Anyone who knows me knows that I’ve had a kind of love affair with India for most of my adult life.
Nevertheless my admiration for Indian scholar Vishal Mangalwadi is anything but sentimental. I am genuinely impacted every time I hear him speak. It’s the same kind of impact I felt when I first read the works of Francis Schaeffer.
Somewhat guided by his notes (!), but also peppered with stunning digressions and off-the-cuff insights, his teaching energises me every single time.
He is currently working on a book about the central influence of the Bible in the development of the Western World, which, coming from an Eastern perspective, is intriguing.
This message is part of his material for that book. To be honest, I could have chosen any one of these messages but I thought the title alone might grab your interest.
Along with Savanorola of Florence, the Dutchman Erasmus, from Rotterdam, was one of the shining lights of the Renaissance. The Renaissance (from the French – ‘re-birth’), was a movement seeking to throw off the ignorance produced in large measure by the exclusivity of the clergy, and which drew inspiration from classical literature and art for inspiration.
Erasmus attended several of the universities of Western Europe including Oxford where he began to turn his attention to Biblical studies.
He made two important contributions to the Reformation. Firstly, he wrote extensively against the corruption and abuses by both priests and monks (e.g., his book ‘In Praise of Folly’). His style was sarcastic, witty, dismissive. His was a daring, sharp and hugely popular way of pointing out the tragic failings of the Mediaeval church, although he never left the Catholic Church and hoped for an internal reformation.
But in his criticisms he was aiming for genuine devotion:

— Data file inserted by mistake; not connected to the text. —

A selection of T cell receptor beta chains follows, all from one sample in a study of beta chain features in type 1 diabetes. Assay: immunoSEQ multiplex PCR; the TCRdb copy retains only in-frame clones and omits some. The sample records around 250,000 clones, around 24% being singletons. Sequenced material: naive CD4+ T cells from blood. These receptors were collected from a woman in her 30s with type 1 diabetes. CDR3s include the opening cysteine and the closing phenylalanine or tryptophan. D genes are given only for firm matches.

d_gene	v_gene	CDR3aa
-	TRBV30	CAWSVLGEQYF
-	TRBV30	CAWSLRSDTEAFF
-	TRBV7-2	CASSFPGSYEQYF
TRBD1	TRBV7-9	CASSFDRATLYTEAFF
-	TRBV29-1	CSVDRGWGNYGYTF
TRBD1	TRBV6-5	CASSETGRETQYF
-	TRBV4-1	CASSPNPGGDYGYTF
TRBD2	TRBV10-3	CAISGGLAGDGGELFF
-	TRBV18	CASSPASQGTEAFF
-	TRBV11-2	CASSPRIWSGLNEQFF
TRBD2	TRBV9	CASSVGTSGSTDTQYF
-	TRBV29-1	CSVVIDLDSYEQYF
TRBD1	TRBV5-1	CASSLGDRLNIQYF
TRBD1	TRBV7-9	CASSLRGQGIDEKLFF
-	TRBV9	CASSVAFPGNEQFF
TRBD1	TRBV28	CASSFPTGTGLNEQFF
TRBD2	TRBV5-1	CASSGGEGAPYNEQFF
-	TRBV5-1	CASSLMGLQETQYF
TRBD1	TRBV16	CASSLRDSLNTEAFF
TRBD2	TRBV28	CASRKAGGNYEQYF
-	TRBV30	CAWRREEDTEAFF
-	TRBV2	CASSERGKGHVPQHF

‘No veneration of Mary is more beautiful than the imitation of her humility. No devotion to the saints is more acceptable to God than the imitations on their virtues.
Say you have a great devotion to St Peter and St Paul. Then by all means imitate the faith of the former and the charity of the latter. This will certainly be more rewarding than a dozen trips to Rome.’ (Quoted in The Protestant Reformation of Europe, Andrew Johnston, Longman, UK)
The Greek New Testament in print
Secondly, he edited and published the first printed Greek New Testament in 1516. The New Testament immediately drew attention to the obvious differences of the state of the Roman Church and the church in the Scriptures themselves.
The doctrines of Grace, hardly anywhere to be seen in Erasmus’ pre-Reformation Church, were everywhere in the Scriptures, and the nature and practices of the early church made the differences all the more obvious. It was now just a matter of time.
Erasmus opened the door for the clear testimony of truth to impact both church and society. When his critics complained that he had laid the egg that Luther hatched, Erasmus defended himself with good humour, saying that he had expected a different kind of bird to emerge!
NB. A point of interest: Andrew Johnston is not only the author of The Protestant Reformation of Europe but now pastors a church in the UK